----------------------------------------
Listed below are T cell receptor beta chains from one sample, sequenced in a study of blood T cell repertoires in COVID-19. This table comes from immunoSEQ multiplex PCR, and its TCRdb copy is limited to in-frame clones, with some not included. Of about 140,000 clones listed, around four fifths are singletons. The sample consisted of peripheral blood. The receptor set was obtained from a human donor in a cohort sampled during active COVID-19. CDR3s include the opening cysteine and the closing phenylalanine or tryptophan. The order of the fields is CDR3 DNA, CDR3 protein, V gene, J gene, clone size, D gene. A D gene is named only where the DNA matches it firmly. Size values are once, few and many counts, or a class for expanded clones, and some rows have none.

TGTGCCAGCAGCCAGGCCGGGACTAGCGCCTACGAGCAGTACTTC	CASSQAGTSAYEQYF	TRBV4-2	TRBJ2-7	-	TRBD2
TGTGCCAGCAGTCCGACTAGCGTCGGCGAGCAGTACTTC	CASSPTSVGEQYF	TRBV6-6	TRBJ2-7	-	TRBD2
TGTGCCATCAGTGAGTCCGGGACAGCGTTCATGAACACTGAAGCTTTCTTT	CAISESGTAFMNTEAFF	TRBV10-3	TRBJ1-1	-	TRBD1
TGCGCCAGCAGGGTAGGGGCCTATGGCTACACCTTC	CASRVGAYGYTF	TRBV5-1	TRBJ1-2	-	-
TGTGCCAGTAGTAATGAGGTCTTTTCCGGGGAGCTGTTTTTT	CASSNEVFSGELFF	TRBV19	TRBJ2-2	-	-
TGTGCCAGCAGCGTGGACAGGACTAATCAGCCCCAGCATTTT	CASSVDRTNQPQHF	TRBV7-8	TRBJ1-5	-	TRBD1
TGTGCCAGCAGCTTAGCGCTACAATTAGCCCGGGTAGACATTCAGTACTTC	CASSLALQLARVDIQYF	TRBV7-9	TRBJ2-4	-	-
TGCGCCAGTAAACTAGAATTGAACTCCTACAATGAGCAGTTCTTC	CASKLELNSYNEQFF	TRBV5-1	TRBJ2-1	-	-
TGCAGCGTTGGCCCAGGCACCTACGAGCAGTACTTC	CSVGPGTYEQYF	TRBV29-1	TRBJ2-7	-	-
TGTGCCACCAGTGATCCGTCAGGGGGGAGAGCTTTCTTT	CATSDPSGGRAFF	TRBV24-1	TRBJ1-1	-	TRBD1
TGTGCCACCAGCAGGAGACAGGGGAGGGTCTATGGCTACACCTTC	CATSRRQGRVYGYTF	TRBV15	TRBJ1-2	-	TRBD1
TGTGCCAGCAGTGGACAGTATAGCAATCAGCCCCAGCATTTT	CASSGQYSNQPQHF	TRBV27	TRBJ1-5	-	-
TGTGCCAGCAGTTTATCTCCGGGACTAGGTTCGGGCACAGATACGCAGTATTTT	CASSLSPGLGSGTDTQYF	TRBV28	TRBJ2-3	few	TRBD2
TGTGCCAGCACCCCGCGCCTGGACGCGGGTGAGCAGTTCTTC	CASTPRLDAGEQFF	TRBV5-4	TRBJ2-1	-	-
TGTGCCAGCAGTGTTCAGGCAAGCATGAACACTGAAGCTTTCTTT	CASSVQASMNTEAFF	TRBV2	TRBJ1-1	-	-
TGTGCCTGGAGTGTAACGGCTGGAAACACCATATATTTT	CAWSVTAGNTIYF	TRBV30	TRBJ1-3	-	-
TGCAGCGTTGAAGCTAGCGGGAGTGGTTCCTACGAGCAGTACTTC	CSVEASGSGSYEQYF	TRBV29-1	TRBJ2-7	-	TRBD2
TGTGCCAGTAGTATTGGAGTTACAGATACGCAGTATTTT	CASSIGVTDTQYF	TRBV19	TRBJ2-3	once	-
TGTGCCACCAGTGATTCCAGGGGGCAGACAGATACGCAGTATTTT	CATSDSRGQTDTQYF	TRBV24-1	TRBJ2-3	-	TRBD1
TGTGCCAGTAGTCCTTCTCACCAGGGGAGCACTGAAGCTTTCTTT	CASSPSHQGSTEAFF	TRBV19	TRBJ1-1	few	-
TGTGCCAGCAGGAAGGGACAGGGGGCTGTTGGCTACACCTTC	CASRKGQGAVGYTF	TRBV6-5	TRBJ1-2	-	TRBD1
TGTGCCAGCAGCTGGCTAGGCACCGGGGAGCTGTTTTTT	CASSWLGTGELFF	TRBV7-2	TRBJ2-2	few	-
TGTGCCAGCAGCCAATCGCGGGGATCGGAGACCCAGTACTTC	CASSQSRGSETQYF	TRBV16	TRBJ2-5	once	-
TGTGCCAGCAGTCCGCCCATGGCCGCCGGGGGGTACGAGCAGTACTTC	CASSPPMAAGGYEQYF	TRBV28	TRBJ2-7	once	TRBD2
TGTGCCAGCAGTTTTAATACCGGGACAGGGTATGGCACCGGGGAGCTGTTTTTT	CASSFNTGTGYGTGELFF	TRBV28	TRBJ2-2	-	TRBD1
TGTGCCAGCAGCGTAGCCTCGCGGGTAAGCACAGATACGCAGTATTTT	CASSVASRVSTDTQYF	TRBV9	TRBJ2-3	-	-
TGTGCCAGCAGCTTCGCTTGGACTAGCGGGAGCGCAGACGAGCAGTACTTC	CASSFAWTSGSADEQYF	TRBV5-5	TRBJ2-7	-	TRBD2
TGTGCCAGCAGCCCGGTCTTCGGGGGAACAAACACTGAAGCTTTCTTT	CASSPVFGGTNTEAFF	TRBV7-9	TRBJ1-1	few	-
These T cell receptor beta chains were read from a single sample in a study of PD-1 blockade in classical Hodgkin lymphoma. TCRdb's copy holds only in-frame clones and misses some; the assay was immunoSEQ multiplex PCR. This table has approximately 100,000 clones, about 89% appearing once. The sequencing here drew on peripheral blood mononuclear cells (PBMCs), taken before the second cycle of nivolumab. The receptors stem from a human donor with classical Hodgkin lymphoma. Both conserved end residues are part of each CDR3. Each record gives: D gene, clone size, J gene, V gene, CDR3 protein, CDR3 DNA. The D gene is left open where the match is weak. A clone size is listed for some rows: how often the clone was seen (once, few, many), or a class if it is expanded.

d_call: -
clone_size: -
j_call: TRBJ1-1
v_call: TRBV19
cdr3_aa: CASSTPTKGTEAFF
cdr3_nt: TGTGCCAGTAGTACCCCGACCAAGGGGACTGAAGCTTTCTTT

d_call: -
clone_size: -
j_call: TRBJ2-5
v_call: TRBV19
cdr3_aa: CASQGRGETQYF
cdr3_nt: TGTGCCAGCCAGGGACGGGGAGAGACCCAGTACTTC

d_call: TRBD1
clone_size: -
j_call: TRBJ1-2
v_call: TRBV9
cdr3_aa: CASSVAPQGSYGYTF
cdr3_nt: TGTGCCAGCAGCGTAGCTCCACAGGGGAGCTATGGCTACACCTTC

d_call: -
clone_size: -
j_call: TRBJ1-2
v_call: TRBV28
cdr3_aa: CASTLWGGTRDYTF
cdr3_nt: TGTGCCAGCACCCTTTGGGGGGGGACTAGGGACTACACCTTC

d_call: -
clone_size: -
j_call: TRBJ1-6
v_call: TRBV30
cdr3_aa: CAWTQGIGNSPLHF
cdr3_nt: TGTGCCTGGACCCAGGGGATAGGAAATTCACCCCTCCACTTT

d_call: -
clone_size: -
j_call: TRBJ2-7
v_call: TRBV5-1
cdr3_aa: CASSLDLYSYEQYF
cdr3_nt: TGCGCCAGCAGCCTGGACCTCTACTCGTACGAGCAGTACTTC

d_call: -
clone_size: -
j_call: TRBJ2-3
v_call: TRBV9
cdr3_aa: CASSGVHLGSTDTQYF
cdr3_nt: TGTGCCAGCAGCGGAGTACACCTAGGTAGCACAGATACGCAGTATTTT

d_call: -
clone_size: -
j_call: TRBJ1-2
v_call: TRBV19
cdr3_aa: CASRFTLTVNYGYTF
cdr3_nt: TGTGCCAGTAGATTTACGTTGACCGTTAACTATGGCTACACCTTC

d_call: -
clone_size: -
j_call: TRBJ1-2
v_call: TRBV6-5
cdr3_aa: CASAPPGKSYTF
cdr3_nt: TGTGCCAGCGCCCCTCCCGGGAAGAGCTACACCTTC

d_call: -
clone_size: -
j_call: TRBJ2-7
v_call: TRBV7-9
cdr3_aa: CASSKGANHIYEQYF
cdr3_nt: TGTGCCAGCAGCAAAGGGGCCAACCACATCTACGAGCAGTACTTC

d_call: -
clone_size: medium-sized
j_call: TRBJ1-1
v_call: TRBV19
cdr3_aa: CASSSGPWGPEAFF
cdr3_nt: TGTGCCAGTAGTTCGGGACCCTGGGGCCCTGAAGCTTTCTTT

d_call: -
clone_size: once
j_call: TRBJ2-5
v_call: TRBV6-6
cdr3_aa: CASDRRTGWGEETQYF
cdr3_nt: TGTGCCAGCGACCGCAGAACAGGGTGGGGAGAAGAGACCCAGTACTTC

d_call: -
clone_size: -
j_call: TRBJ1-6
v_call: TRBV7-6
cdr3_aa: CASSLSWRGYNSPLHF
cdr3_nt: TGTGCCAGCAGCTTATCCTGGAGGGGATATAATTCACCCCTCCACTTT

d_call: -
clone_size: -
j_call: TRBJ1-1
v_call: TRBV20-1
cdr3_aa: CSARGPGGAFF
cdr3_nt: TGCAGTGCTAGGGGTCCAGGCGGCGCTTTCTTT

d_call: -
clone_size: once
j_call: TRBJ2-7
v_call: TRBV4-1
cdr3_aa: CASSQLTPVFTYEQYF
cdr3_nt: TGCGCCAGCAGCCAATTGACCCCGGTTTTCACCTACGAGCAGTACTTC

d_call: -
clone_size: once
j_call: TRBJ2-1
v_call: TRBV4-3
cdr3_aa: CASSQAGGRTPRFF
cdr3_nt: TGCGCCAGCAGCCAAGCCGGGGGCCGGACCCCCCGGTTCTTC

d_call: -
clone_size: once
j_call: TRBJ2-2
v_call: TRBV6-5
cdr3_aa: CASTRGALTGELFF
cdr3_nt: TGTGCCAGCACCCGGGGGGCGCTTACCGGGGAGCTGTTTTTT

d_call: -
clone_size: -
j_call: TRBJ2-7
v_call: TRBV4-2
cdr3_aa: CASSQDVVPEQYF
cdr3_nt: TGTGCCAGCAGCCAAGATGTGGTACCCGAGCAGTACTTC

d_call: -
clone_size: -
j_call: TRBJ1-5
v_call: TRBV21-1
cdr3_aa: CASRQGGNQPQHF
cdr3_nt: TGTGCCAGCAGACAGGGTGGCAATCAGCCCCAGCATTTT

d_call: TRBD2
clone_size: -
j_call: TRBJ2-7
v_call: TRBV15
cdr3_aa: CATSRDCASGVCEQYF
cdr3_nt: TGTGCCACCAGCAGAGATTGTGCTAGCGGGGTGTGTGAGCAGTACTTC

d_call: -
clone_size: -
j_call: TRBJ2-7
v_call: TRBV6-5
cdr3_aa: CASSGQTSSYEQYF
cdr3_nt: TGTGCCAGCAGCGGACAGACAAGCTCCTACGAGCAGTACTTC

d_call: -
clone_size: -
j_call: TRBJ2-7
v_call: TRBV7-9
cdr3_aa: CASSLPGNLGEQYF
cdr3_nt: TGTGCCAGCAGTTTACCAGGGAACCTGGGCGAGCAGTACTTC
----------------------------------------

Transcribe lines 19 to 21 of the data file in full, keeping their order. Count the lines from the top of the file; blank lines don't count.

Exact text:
TGTGCCAGTAGTATTGGAGTTACAGATACGCAGTATTTT	CASSIGVTDTQYF	TRBV19	TRBJ2-3	once	-
TGTGCCACCAGTGATTCCAGGGGGCAGACAGATACGCAGTATTTT	CATSDSRGQTDTQYF	TRBV24-1	TRBJ2-3	-	TRBD1
TGTGCCAGTAGTCCTTCTCACCAGGGGAGCACTGAAGCTTTCTTT	CASSPSHQGSTEAFF	TRBV19	TRBJ1-1	few	-